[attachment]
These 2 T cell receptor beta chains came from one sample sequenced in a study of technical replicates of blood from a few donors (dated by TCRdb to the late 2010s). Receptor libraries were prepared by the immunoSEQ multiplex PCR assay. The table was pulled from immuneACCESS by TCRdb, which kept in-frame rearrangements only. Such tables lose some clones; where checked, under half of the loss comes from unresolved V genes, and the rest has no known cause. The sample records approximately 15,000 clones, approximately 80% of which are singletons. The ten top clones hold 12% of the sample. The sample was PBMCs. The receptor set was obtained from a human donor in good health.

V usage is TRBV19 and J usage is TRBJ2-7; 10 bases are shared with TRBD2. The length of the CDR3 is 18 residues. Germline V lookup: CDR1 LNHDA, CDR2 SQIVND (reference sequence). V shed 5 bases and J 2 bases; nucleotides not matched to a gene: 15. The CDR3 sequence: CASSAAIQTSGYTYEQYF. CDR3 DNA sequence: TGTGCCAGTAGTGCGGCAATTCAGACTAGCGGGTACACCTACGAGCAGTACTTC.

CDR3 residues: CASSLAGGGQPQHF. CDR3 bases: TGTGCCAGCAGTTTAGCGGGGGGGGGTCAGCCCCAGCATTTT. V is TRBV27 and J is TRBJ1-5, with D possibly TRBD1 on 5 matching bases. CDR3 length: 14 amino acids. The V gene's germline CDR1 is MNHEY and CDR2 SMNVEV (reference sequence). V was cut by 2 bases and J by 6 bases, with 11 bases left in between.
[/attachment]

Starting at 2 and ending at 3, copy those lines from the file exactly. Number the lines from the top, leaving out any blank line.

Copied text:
V usage is TRBV19 and J usage is TRBJ2-7; 10 bases are shared with TRBD2. The length of the CDR3 is 18 residues. Germline V lookup: CDR1 LNHDA, CDR2 SQIVND (reference sequence). V shed 5 bases and J 2 bases; nucleotides not matched to a gene: 15. The CDR3 sequence: CASSAAIQTSGYTYEQYF. CDR3 DNA sequence: TGTGCCAGTAGTGCGGCAATTCAGACTAGCGGGTACACCTACGAGCAGTACTTC.

CDR3 residues: CASSLAGGGQPQHF. CDR3 bases: TGTGCCAGCAGTTTAGCGGGGGGGGGTCAGCCCCAGCATTTT. V is TRBV27 and J is TRBJ1-5, with D possibly TRBD1 on 5 matching bases. CDR3 length: 14 amino acids. The V gene's germline CDR1 is MNHEY and CDR2 SMNVEV (reference sequence). V was cut by 2 bases and J by 6 bases, with 11 bases left in between.